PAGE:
Facebook reported recently that Jed Donahue '91 had taken a job with Space X in Santa Monica. But lest he think he is the first to work in a cool, Elon Musk-associated industry, I remind everyone that Freddy Pearce was already working in electric cars a few years ago.
By "few," I mean 109. After graduating in 1908, Freddie went straight to work for the Champion Wagon Company of Owego, makers of fine horseless delivery vans and light trucks. He'd work for a total of six electric car companies in the Northeast over the next eight years. He was the first automotive engineer in the house, the term "automotive engineer" having been invented some time during his sophomore year.
It was a good time to be an engineer, especially one who knew his way around an electric motor. A letter to the editor of The Jeweler's Circular, April 27, 1898, asked where a fan that ran on clockwork or water power could be found. In reply:
We do not know of anybody who makes fans to run by clock work or by water motor, but of manufacturers of fans run by electricity there are several. Frederick Pearce, 77 John St, New York, makes fans of this character, selling at from $12 upward.
That's Fred Pearce, Sr. of course. To save you the extrapolation, that $12 in 1898 is about $331 in 2016 dollars on a CPI basis, good enough to provide for Freddie Jr. as he made his way through the famed Brooklyn Boys' High School. At Boys' he met Neil Preston, who would follow him to Cornell with the Class of '08.
Freddie was, by accounts, that brother who always wanted to be where the action was, the first to do anything and everything. He struck the first blow— a curtain rod applied to sophomore fingers— in defense of the friends hiding in an attic before the frosh banquet. He was the author of ISWZA's lost ritual, and thus the first to know its "mysteries." And he was always the first up for a football game or a night at the bars. As Leon Brockway said, "He seems to be at home anywhere, usually somewhere else."
We all knew someone like him in the house. Put a ballcap on him and he'd fit in today, right down to the vaguely punchable face.
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He was beaten out as the first Mug and Jugger to marry, but he was the first to have a child, a daughter born in June 1913 a week ahead of Ernst Fischer's son. A few months after that, he returned for the installation of Omicron Zeta, to be with the first ISWZA alumni to be initiated as Cornell Lambda Chis. He did not arrive in one of his electric cars, but he'd surely have been the first, if only the roads were a little better and there was some place to get decent drinks in Vestal.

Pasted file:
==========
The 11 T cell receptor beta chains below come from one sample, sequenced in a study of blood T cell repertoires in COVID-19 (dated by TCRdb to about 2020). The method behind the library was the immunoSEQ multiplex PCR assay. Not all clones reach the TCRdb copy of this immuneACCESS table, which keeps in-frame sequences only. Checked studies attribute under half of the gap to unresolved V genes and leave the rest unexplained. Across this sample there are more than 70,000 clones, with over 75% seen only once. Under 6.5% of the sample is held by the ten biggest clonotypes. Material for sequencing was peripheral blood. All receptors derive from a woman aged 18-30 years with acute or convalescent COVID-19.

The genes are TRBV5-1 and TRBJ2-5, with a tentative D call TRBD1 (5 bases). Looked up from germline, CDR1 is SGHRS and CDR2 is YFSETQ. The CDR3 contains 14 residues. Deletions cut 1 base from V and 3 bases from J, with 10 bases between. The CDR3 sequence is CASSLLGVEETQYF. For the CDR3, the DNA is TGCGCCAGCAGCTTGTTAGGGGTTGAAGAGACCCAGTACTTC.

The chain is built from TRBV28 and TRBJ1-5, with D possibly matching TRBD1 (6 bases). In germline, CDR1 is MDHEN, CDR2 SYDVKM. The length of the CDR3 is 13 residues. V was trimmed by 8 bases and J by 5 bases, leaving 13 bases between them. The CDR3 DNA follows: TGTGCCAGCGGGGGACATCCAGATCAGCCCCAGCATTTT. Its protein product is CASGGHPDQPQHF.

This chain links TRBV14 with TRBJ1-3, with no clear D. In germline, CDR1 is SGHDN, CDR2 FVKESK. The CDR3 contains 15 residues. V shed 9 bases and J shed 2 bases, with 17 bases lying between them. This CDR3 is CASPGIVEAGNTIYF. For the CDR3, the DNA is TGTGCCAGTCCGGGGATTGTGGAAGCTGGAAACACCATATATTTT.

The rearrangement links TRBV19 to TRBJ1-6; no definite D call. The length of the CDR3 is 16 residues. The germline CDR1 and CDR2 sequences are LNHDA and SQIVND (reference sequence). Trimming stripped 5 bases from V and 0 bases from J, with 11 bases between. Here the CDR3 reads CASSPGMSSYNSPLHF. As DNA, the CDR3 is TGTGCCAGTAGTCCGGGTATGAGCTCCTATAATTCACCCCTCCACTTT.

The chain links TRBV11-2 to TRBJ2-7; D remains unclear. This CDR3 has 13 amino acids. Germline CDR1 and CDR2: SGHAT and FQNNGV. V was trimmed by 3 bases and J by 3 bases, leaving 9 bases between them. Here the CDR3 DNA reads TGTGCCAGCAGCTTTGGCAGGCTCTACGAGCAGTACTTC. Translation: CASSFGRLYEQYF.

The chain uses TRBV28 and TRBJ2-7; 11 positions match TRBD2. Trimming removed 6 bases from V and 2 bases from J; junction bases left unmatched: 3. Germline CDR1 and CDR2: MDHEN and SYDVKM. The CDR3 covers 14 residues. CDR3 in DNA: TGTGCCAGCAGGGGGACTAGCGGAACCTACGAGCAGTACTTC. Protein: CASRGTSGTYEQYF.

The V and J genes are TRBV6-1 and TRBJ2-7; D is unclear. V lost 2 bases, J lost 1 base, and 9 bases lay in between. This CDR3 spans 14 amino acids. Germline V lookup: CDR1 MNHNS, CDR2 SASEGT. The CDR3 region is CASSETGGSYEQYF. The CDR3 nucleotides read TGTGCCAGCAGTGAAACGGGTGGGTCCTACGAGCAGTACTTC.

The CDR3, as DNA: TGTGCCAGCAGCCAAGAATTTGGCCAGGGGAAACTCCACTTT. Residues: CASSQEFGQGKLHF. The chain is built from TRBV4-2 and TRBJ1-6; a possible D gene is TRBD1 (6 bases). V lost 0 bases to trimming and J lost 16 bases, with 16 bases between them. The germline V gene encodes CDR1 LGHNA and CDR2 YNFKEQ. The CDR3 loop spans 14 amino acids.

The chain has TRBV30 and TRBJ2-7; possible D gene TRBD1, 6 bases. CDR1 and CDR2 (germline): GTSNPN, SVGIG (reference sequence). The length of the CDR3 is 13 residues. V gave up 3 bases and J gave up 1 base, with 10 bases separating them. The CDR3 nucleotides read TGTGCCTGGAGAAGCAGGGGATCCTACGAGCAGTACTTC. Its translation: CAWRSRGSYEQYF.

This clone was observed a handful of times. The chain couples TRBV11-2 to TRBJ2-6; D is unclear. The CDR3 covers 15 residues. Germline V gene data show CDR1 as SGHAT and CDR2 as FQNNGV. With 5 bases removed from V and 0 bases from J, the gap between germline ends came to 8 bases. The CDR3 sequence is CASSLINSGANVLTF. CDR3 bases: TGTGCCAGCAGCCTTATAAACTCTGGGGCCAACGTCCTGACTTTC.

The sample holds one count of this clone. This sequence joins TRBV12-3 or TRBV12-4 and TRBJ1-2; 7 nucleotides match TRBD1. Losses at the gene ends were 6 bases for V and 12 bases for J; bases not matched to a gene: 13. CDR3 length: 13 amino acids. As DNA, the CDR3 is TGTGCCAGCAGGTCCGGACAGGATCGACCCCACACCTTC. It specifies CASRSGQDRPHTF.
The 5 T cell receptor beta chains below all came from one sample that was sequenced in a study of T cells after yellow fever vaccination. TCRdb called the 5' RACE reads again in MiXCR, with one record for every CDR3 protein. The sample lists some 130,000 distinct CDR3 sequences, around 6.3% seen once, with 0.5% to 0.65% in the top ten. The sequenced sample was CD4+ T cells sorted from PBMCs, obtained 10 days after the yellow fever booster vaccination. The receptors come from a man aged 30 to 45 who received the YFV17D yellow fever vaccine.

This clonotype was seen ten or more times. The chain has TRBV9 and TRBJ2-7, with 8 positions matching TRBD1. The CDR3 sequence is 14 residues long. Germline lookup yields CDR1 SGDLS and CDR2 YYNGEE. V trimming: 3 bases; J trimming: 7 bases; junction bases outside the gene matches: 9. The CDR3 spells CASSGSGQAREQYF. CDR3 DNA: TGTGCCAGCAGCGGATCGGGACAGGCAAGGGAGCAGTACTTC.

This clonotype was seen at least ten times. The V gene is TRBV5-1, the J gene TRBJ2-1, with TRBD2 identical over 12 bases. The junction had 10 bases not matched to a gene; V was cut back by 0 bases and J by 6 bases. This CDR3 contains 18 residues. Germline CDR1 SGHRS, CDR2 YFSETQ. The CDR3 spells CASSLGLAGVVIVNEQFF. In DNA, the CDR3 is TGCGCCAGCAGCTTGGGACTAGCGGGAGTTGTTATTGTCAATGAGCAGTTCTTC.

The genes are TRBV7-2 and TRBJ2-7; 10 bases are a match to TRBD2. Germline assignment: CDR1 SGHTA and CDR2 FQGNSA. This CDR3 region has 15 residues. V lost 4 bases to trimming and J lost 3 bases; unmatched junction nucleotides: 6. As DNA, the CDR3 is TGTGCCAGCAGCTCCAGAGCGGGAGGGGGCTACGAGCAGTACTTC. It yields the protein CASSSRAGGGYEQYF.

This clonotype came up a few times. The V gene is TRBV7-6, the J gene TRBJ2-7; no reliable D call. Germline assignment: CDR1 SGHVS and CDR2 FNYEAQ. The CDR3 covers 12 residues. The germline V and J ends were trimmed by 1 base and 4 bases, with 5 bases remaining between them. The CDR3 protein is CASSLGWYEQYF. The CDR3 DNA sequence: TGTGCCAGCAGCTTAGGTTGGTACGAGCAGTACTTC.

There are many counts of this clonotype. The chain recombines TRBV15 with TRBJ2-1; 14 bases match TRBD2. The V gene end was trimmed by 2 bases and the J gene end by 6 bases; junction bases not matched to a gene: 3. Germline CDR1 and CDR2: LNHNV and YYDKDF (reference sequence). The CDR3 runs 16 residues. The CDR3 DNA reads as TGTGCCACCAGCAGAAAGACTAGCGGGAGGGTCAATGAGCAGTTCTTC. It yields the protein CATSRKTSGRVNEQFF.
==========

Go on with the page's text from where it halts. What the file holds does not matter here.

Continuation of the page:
He was the first to shock everyone with his weight loss, meeting brothers for lunch in Midtown. It was not the good kind of weight loss— he was the first Omicron to catch the consumption. He was the first to check into a sanitarium, the Ulster County Tuberculosis Hospital. He was the first to lose his voice, the voice that had led so many football cheers and so many rounds of singing after dinner. He was the first to die on a Tuesday, on April 19, 1917. He was the first to die. Omicron-31 had not yet turned 31.
He was, of course, the first brother to gain a memorial. The Frederick Kingsley Pearce Memorial Library remains at the house to this day— not a room, but the collection of literary Cornelliana in the chapter library. I don't blame you if you didn't know that. His memorial was also the first to be forgotten. There is no mention of it by name in the records after the 1940s, long past his widow's remarriage, as the Mug and Jug generation was starting to fade away, and long after having a fine library had ceased to be a central point of pride for a fraternity.
I thought I would write about Freddie the First a century after his passing; to let him be the first to be remembered again. As a whole, our chapter could do much better with our history, whether it is proper maintenance of our memorials or simply the recording of stories. My hopes that we could have a proper memorial room in the new house were quashed because the helicopter parents of our spoiled undergraduates demand things like "indoor plumbing" and "doors" take priority.
But now that our corporate reorganization is largely complete, I'd like to return to the project, to provide proper context so that Mitchell and Hollengreen aren't just names on a plaque to the actives, and so that we can see the destroyed World War I memorial replaced (destroyed in bits and pieces over several decades, no blame to assign), and to flesh out our photo collection so that the decade of the '60s is not defined entirely by David Kukulinsky's albums, however worthy they are. Let me know if you can help out.